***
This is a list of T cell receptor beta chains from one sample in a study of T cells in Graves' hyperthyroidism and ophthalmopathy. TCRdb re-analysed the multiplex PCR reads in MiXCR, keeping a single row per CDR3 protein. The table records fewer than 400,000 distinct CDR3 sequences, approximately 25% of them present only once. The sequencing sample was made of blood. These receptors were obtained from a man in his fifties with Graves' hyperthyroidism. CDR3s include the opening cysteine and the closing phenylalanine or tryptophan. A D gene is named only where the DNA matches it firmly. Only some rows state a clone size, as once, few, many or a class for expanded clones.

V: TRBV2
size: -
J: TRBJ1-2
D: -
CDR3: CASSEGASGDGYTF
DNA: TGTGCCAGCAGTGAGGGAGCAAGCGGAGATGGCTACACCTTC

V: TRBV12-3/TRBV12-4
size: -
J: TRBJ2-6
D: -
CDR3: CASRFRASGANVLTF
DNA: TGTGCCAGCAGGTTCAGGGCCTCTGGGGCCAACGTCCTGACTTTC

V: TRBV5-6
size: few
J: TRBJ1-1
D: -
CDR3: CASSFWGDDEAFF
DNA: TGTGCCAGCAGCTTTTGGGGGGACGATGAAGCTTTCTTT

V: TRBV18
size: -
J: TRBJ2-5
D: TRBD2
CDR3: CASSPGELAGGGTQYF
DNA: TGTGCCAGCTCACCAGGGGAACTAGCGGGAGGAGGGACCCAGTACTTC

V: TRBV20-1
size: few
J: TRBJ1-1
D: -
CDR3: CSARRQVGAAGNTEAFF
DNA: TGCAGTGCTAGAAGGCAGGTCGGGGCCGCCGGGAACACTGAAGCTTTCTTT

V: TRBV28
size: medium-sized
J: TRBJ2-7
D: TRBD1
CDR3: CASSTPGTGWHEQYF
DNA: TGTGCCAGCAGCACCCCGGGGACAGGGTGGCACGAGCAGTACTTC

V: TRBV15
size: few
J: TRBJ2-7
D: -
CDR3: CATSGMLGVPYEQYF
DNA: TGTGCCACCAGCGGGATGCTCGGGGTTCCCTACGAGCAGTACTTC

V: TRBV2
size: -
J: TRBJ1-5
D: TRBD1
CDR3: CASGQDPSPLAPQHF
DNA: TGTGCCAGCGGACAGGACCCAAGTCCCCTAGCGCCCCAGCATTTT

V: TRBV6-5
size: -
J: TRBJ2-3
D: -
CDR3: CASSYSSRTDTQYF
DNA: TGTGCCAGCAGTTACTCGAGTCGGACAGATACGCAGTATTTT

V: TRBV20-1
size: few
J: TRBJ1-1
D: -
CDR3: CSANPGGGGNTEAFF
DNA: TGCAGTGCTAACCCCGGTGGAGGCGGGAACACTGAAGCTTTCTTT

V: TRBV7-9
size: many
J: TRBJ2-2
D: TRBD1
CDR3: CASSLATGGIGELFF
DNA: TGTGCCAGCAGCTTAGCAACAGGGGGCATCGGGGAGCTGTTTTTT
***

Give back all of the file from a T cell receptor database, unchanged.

This is a list of T cell receptor beta chains from one sample in a study of T cells in Graves' hyperthyroidism and ophthalmopathy. TCRdb re-analysed the multiplex PCR reads in MiXCR, keeping a single row per CDR3 protein. The table records fewer than 400,000 distinct CDR3 sequences, approximately 25% of them present only once. The sequencing sample was made of blood. These receptors were obtained from a man in his fifties with Graves' hyperthyroidism. CDR3s include the opening cysteine and the closing phenylalanine or tryptophan. A D gene is named only where the DNA matches it firmly. Only some rows state a clone size, as once, few, many or a class for expanded clones.

V: TRBV2
size: -
J: TRBJ1-2
D: -
CDR3: CASSEGASGDGYTF
DNA: TGTGCCAGCAGTGAGGGAGCAAGCGGAGATGGCTACACCTTC

V: TRBV12-3/TRBV12-4
size: -
J: TRBJ2-6
D: -
CDR3: CASRFRASGANVLTF
DNA: TGTGCCAGCAGGTTCAGGGCCTCTGGGGCCAACGTCCTGACTTTC

V: TRBV5-6
size: few
J: TRBJ1-1
D: -
CDR3: CASSFWGDDEAFF
DNA: TGTGCCAGCAGCTTTTGGGGGGACGATGAAGCTTTCTTT

V: TRBV18
size: -
J: TRBJ2-5
D: TRBD2
CDR3: CASSPGELAGGGTQYF
DNA: TGTGCCAGCTCACCAGGGGAACTAGCGGGAGGAGGGACCCAGTACTTC

V: TRBV20-1
size: few
J: TRBJ1-1
D: -
CDR3: CSARRQVGAAGNTEAFF
DNA: TGCAGTGCTAGAAGGCAGGTCGGGGCCGCCGGGAACACTGAAGCTTTCTTT

V: TRBV28
size: medium-sized
J: TRBJ2-7
D: TRBD1
CDR3: CASSTPGTGWHEQYF
DNA: TGTGCCAGCAGCACCCCGGGGACAGGGTGGCACGAGCAGTACTTC

V: TRBV15
size: few
J: TRBJ2-7
D: -
CDR3: CATSGMLGVPYEQYF
DNA: TGTGCCACCAGCGGGATGCTCGGGGTTCCCTACGAGCAGTACTTC

V: TRBV2
size: -
J: TRBJ1-5
D: TRBD1
CDR3: CASGQDPSPLAPQHF
DNA: TGTGCCAGCGGACAGGACCCAAGTCCCCTAGCGCCCCAGCATTTT

V: TRBV6-5
size: -
J: TRBJ2-3
D: -
CDR3: CASSYSSRTDTQYF
DNA: TGTGCCAGCAGTTACTCGAGTCGGACAGATACGCAGTATTTT

V: TRBV20-1
size: few
J: TRBJ1-1
D: -
CDR3: CSANPGGGGNTEAFF
DNA: TGCAGTGCTAACCCCGGTGGAGGCGGGAACACTGAAGCTTTCTTT

V: TRBV7-9
size: many
J: TRBJ2-2
D: TRBD1
CDR3: CASSLATGGIGELFF
DNA: TGTGCCAGCAGCTTAGCAACAGGGGGCATCGGGGAGCTGTTTTTT